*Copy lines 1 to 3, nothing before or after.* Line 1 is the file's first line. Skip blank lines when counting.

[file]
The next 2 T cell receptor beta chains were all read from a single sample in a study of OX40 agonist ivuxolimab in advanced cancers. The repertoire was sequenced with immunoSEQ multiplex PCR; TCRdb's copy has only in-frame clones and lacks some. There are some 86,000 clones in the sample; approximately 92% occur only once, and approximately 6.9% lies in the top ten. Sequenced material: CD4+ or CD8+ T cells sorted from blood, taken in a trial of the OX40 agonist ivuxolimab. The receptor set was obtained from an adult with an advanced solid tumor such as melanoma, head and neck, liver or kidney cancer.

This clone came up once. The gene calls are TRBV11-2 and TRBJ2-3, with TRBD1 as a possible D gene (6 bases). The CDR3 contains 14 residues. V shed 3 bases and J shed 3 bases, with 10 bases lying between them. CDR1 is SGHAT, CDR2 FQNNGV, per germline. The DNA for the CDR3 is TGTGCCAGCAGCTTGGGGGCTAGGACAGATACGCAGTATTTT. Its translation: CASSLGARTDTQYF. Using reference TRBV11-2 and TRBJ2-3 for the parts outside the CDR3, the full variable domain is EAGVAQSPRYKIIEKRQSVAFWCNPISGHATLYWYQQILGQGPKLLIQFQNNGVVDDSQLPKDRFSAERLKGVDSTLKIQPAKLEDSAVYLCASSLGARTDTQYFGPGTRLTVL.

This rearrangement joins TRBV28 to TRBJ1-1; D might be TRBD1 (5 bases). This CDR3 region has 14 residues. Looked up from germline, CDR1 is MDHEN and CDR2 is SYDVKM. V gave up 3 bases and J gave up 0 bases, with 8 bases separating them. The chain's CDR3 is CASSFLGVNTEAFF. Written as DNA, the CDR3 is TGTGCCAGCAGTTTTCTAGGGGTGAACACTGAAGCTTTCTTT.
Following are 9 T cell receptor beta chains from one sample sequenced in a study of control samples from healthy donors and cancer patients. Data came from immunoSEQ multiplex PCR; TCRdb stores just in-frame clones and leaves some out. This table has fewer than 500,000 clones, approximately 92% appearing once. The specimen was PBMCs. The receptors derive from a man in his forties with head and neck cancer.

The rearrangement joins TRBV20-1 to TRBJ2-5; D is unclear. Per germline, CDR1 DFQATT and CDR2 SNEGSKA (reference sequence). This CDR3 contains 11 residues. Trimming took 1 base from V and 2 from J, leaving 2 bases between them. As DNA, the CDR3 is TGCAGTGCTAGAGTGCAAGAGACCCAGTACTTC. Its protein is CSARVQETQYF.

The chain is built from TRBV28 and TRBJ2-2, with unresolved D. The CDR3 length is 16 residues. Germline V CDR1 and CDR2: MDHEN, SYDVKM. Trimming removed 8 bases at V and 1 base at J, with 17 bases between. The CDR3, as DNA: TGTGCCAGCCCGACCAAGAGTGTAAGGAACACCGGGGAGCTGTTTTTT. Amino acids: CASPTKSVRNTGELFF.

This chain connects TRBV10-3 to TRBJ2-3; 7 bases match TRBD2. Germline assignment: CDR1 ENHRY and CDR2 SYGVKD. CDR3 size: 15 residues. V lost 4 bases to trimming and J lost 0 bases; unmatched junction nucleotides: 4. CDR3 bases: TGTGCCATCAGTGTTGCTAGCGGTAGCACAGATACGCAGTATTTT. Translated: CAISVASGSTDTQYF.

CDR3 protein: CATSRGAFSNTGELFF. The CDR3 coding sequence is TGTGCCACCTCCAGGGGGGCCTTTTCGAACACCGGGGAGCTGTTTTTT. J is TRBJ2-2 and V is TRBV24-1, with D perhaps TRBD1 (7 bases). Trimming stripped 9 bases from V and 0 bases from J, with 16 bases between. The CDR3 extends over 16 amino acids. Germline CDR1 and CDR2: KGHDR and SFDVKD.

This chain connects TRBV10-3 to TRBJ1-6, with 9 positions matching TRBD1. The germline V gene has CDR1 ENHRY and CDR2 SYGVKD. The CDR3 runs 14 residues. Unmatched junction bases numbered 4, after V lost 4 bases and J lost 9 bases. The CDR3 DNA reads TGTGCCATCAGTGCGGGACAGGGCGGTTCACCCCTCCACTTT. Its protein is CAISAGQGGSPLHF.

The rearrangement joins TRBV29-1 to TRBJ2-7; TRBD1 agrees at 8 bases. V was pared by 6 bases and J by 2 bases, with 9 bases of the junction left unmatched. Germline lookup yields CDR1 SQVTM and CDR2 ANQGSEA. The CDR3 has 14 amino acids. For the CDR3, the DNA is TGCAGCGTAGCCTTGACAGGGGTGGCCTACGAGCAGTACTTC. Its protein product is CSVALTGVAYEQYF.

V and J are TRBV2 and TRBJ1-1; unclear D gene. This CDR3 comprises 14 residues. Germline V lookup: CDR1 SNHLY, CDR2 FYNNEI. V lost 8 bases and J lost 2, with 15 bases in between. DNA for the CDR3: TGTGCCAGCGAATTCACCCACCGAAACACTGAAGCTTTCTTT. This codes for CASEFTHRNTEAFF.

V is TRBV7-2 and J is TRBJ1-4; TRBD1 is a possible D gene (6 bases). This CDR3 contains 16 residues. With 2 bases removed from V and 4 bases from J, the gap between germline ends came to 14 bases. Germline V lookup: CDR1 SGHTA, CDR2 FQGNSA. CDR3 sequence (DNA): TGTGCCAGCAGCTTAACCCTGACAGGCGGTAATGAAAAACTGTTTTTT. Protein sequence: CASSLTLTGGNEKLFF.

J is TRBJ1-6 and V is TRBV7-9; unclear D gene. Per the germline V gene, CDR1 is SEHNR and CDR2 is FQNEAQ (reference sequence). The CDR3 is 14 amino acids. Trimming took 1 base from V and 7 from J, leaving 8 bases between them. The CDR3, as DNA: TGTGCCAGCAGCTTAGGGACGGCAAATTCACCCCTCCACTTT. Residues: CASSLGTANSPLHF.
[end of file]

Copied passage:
The next 2 T cell receptor beta chains were all read from a single sample in a study of OX40 agonist ivuxolimab in advanced cancers. The repertoire was sequenced with immunoSEQ multiplex PCR; TCRdb's copy has only in-frame clones and lacks some. There are some 86,000 clones in the sample; approximately 92% occur only once, and approximately 6.9% lies in the top ten. Sequenced material: CD4+ or CD8+ T cells sorted from blood, taken in a trial of the OX40 agonist ivuxolimab. The receptor set was obtained from an adult with an advanced solid tumor such as melanoma, head and neck, liver or kidney cancer.

This clone came up once. The gene calls are TRBV11-2 and TRBJ2-3, with TRBD1 as a possible D gene (6 bases). The CDR3 contains 14 residues. V shed 3 bases and J shed 3 bases, with 10 bases lying between them. CDR1 is SGHAT, CDR2 FQNNGV, per germline. The DNA for the CDR3 is TGTGCCAGCAGCTTGGGGGCTAGGACAGATACGCAGTATTTT. Its translation: CASSLGARTDTQYF. Using reference TRBV11-2 and TRBJ2-3 for the parts outside the CDR3, the full variable domain is EAGVAQSPRYKIIEKRQSVAFWCNPISGHATLYWYQQILGQGPKLLIQFQNNGVVDDSQLPKDRFSAERLKGVDSTLKIQPAKLEDSAVYLCASSLGARTDTQYFGPGTRLTVL.

This rearrangement joins TRBV28 to TRBJ1-1; D might be TRBD1 (5 bases). This CDR3 region has 14 residues. Looked up from germline, CDR1 is MDHEN and CDR2 is SYDVKM. V gave up 3 bases and J gave up 0 bases, with 8 bases separating them. The chain's CDR3 is CASSFLGVNTEAFF. Written as DNA, the CDR3 is TGTGCCAGCAGTTTTCTAGGGGTGAACACTGAAGCTTTCTTT.